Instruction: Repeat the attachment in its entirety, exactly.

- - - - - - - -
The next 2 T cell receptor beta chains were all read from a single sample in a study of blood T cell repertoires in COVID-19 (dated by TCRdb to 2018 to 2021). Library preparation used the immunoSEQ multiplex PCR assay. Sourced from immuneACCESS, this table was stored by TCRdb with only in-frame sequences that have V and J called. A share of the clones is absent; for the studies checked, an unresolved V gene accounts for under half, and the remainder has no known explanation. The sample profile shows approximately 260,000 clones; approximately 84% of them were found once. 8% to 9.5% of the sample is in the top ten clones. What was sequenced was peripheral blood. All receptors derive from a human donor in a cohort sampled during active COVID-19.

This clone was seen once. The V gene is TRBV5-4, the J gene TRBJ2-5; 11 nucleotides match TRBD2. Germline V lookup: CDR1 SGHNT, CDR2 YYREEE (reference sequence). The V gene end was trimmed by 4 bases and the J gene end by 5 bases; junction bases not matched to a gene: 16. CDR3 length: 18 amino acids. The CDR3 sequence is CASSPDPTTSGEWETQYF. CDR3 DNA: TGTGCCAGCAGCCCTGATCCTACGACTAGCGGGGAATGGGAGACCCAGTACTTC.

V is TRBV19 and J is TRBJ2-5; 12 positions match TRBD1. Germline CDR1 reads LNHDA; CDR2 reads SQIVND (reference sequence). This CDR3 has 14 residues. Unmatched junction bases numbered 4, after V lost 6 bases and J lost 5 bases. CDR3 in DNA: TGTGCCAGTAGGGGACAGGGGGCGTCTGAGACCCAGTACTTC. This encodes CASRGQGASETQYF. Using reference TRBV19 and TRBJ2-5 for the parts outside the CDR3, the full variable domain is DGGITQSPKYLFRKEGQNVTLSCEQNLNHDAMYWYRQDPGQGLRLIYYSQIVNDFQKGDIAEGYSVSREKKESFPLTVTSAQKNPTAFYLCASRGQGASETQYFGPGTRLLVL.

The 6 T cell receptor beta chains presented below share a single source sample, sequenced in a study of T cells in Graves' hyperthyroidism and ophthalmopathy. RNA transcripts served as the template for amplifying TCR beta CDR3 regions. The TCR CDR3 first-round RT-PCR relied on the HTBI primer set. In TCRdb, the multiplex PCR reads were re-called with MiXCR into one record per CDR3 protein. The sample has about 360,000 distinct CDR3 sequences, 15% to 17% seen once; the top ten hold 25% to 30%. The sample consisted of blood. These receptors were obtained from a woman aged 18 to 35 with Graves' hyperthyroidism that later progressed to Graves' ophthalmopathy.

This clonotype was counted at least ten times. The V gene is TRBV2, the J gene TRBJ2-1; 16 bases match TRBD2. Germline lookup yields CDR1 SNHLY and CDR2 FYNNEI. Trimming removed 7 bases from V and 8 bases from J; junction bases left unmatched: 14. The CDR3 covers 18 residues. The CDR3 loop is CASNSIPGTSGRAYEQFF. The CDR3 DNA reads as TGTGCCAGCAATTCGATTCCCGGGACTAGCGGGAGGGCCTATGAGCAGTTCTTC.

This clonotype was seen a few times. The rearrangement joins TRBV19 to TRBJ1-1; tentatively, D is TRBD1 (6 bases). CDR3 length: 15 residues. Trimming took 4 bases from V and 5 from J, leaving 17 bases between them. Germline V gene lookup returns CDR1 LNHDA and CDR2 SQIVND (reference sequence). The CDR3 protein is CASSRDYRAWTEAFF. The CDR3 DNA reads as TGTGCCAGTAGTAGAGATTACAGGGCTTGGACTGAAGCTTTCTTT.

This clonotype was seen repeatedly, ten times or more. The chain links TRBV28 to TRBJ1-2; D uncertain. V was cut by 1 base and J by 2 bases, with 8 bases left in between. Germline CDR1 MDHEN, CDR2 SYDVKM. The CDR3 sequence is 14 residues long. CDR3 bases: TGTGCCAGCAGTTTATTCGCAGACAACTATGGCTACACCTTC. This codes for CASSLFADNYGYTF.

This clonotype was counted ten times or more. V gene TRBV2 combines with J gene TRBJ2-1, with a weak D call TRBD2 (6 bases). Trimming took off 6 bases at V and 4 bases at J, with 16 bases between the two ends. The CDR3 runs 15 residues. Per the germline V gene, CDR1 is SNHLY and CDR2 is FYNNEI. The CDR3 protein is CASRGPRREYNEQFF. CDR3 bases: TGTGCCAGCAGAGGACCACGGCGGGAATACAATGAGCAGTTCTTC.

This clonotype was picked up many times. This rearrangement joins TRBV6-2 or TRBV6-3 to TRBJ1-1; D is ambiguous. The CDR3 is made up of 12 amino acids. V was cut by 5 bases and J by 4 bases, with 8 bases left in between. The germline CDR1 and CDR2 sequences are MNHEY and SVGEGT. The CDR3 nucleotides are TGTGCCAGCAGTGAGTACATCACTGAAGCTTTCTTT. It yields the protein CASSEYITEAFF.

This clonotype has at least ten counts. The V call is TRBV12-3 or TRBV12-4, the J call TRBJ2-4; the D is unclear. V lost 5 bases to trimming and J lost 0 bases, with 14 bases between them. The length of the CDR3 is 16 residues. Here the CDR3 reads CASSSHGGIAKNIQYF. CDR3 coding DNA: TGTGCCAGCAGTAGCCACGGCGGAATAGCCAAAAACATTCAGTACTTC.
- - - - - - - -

The next 2 T cell receptor beta chains were all read from a single sample in a study of blood T cell repertoires in COVID-19 (dated by TCRdb to 2018 to 2021). Library preparation used the immunoSEQ multiplex PCR assay. Sourced from immuneACCESS, this table was stored by TCRdb with only in-frame sequences that have V and J called. A share of the clones is absent; for the studies checked, an unresolved V gene accounts for under half, and the remainder has no known explanation. The sample profile shows approximately 260,000 clones; approximately 84% of them were found once. 8% to 9.5% of the sample is in the top ten clones. What was sequenced was peripheral blood. All receptors derive from a human donor in a cohort sampled during active COVID-19.

This clone was seen once. The V gene is TRBV5-4, the J gene TRBJ2-5; 11 nucleotides match TRBD2. Germline V lookup: CDR1 SGHNT, CDR2 YYREEE (reference sequence). The V gene end was trimmed by 4 bases and the J gene end by 5 bases; junction bases not matched to a gene: 16. CDR3 length: 18 amino acids. The CDR3 sequence is CASSPDPTTSGEWETQYF. CDR3 DNA: TGTGCCAGCAGCCCTGATCCTACGACTAGCGGGGAATGGGAGACCCAGTACTTC.

V is TRBV19 and J is TRBJ2-5; 12 positions match TRBD1. Germline CDR1 reads LNHDA; CDR2 reads SQIVND (reference sequence). This CDR3 has 14 residues. Unmatched junction bases numbered 4, after V lost 6 bases and J lost 5 bases. CDR3 in DNA: TGTGCCAGTAGGGGACAGGGGGCGTCTGAGACCCAGTACTTC. This encodes CASRGQGASETQYF. Using reference TRBV19 and TRBJ2-5 for the parts outside the CDR3, the full variable domain is DGGITQSPKYLFRKEGQNVTLSCEQNLNHDAMYWYRQDPGQGLRLIYYSQIVNDFQKGDIAEGYSVSREKKESFPLTVTSAQKNPTAFYLCASRGQGASETQYFGPGTRLLVL.

The 6 T cell receptor beta chains presented below share a single source sample, sequenced in a study of T cells in Graves' hyperthyroidism and ophthalmopathy. RNA transcripts served as the template for amplifying TCR beta CDR3 regions. The TCR CDR3 first-round RT-PCR relied on the HTBI primer set. In TCRdb, the multiplex PCR reads were re-called with MiXCR into one record per CDR3 protein. The sample has about 360,000 distinct CDR3 sequences, 15% to 17% seen once; the top ten hold 25% to 30%. The sample consisted of blood. These receptors were obtained from a woman aged 18 to 35 with Graves' hyperthyroidism that later progressed to Graves' ophthalmopathy.

This clonotype was counted at least ten times. The V gene is TRBV2, the J gene TRBJ2-1; 16 bases match TRBD2. Germline lookup yields CDR1 SNHLY and CDR2 FYNNEI. Trimming removed 7 bases from V and 8 bases from J; junction bases left unmatched: 14. The CDR3 covers 18 residues. The CDR3 loop is CASNSIPGTSGRAYEQFF. The CDR3 DNA reads as TGTGCCAGCAATTCGATTCCCGGGACTAGCGGGAGGGCCTATGAGCAGTTCTTC.

This clonotype was seen a few times. The rearrangement joins TRBV19 to TRBJ1-1; tentatively, D is TRBD1 (6 bases). CDR3 length: 15 residues. Trimming took 4 bases from V and 5 from J, leaving 17 bases between them. Germline V gene lookup returns CDR1 LNHDA and CDR2 SQIVND (reference sequence). The CDR3 protein is CASSRDYRAWTEAFF. The CDR3 DNA reads as TGTGCCAGTAGTAGAGATTACAGGGCTTGGACTGAAGCTTTCTTT.

This clonotype was seen repeatedly, ten times or more. The chain links TRBV28 to TRBJ1-2; D uncertain. V was cut by 1 base and J by 2 bases, with 8 bases left in between. Germline CDR1 MDHEN, CDR2 SYDVKM. The CDR3 sequence is 14 residues long. CDR3 bases: TGTGCCAGCAGTTTATTCGCAGACAACTATGGCTACACCTTC. This codes for CASSLFADNYGYTF.

This clonotype was counted ten times or more. V gene TRBV2 combines with J gene TRBJ2-1, with a weak D call TRBD2 (6 bases). Trimming took off 6 bases at V and 4 bases at J, with 16 bases between the two ends. The CDR3 runs 15 residues. Per the germline V gene, CDR1 is SNHLY and CDR2 is FYNNEI. The CDR3 protein is CASRGPRREYNEQFF. CDR3 bases: TGTGCCAGCAGAGGACCACGGCGGGAATACAATGAGCAGTTCTTC.

This clonotype was picked up many times. This rearrangement joins TRBV6-2 or TRBV6-3 to TRBJ1-1; D is ambiguous. The CDR3 is made up of 12 amino acids. V was cut by 5 bases and J by 4 bases, with 8 bases left in between. The germline CDR1 and CDR2 sequences are MNHEY and SVGEGT. The CDR3 nucleotides are TGTGCCAGCAGTGAGTACATCACTGAAGCTTTCTTT. It yields the protein CASSEYITEAFF.

This clonotype has at least ten counts. The V call is TRBV12-3 or TRBV12-4, the J call TRBJ2-4; the D is unclear. V lost 5 bases to trimming and J lost 0 bases, with 14 bases between them. The length of the CDR3 is 16 residues. Here the CDR3 reads CASSSHGGIAKNIQYF. CDR3 coding DNA: TGTGCCAGCAGTAGCCACGGCGGAATAGCCAAAAACATTCAGTACTTC.